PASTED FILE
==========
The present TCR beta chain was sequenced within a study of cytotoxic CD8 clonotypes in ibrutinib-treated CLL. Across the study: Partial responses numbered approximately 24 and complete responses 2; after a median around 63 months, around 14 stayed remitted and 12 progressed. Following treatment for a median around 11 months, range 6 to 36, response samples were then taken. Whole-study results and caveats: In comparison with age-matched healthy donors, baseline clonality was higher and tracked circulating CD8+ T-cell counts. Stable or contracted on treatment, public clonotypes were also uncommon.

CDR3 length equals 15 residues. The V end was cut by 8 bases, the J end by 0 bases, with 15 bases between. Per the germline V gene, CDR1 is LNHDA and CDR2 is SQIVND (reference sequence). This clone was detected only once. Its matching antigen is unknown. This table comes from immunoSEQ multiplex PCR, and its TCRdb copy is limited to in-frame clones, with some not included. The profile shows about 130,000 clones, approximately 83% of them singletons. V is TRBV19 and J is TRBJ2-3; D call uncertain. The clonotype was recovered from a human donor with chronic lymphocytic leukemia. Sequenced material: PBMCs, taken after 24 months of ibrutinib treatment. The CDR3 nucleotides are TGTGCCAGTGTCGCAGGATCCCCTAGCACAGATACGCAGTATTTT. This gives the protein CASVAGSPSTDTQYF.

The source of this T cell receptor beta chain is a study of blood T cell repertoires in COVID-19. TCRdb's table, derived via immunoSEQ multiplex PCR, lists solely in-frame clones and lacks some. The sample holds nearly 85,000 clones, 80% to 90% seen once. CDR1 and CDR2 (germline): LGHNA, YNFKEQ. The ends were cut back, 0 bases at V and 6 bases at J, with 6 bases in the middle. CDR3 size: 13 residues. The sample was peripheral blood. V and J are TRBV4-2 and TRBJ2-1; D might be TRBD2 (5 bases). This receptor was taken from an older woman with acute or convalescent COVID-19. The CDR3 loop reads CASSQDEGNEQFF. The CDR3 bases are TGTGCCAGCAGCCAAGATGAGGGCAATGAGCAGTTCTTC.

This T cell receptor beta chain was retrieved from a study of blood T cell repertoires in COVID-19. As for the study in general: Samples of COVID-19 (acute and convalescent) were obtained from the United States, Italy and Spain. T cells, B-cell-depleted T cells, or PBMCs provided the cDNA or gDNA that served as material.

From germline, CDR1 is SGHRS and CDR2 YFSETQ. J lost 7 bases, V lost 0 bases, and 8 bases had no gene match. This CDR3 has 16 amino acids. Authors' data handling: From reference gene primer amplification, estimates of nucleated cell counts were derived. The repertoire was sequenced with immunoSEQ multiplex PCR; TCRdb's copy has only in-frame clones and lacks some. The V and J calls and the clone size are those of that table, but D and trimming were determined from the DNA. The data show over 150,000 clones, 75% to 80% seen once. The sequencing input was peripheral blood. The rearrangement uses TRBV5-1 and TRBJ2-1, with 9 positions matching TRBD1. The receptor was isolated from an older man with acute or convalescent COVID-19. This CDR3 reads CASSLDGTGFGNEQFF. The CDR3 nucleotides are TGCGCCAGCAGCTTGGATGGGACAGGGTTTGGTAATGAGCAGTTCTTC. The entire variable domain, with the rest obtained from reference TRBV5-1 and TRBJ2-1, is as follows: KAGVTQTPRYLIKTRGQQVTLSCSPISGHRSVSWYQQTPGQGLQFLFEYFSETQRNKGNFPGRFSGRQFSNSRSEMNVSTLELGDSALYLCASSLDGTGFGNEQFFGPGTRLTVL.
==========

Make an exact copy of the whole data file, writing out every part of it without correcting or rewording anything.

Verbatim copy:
The present TCR beta chain was sequenced within a study of cytotoxic CD8 clonotypes in ibrutinib-treated CLL. Across the study: Partial responses numbered approximately 24 and complete responses 2; after a median around 63 months, around 14 stayed remitted and 12 progressed. Following treatment for a median around 11 months, range 6 to 36, response samples were then taken. Whole-study results and caveats: In comparison with age-matched healthy donors, baseline clonality was higher and tracked circulating CD8+ T-cell counts. Stable or contracted on treatment, public clonotypes were also uncommon.

CDR3 length equals 15 residues. The V end was cut by 8 bases, the J end by 0 bases, with 15 bases between. Per the germline V gene, CDR1 is LNHDA and CDR2 is SQIVND (reference sequence). This clone was detected only once. Its matching antigen is unknown. This table comes from immunoSEQ multiplex PCR, and its TCRdb copy is limited to in-frame clones, with some not included. The profile shows about 130,000 clones, approximately 83% of them singletons. V is TRBV19 and J is TRBJ2-3; D call uncertain. The clonotype was recovered from a human donor with chronic lymphocytic leukemia. Sequenced material: PBMCs, taken after 24 months of ibrutinib treatment. The CDR3 nucleotides are TGTGCCAGTGTCGCAGGATCCCCTAGCACAGATACGCAGTATTTT. This gives the protein CASVAGSPSTDTQYF.

The source of this T cell receptor beta chain is a study of blood T cell repertoires in COVID-19. TCRdb's table, derived via immunoSEQ multiplex PCR, lists solely in-frame clones and lacks some. The sample holds nearly 85,000 clones, 80% to 90% seen once. CDR1 and CDR2 (germline): LGHNA, YNFKEQ. The ends were cut back, 0 bases at V and 6 bases at J, with 6 bases in the middle. CDR3 size: 13 residues. The sample was peripheral blood. V and J are TRBV4-2 and TRBJ2-1; D might be TRBD2 (5 bases). This receptor was taken from an older woman with acute or convalescent COVID-19. The CDR3 loop reads CASSQDEGNEQFF. The CDR3 bases are TGTGCCAGCAGCCAAGATGAGGGCAATGAGCAGTTCTTC.

This T cell receptor beta chain was retrieved from a study of blood T cell repertoires in COVID-19. As for the study in general: Samples of COVID-19 (acute and convalescent) were obtained from the United States, Italy and Spain. T cells, B-cell-depleted T cells, or PBMCs provided the cDNA or gDNA that served as material.

From germline, CDR1 is SGHRS and CDR2 YFSETQ. J lost 7 bases, V lost 0 bases, and 8 bases had no gene match. This CDR3 has 16 amino acids. Authors' data handling: From reference gene primer amplification, estimates of nucleated cell counts were derived. The repertoire was sequenced with immunoSEQ multiplex PCR; TCRdb's copy has only in-frame clones and lacks some. The V and J calls and the clone size are those of that table, but D and trimming were determined from the DNA. The data show over 150,000 clones, 75% to 80% seen once. The sequencing input was peripheral blood. The rearrangement uses TRBV5-1 and TRBJ2-1, with 9 positions matching TRBD1. The receptor was isolated from an older man with acute or convalescent COVID-19. This CDR3 reads CASSLDGTGFGNEQFF. The CDR3 nucleotides are TGCGCCAGCAGCTTGGATGGGACAGGGTTTGGTAATGAGCAGTTCTTC. The entire variable domain, with the rest obtained from reference TRBV5-1 and TRBJ2-1, is as follows: KAGVTQTPRYLIKTRGQQVTLSCSPISGHRSVSWYQQTPGQGLQFLFEYFSETQRNKGNFPGRFSGRQFSNSRSEMNVSTLELGDSALYLCASSLDGTGFGNEQFFGPGTRLTVL.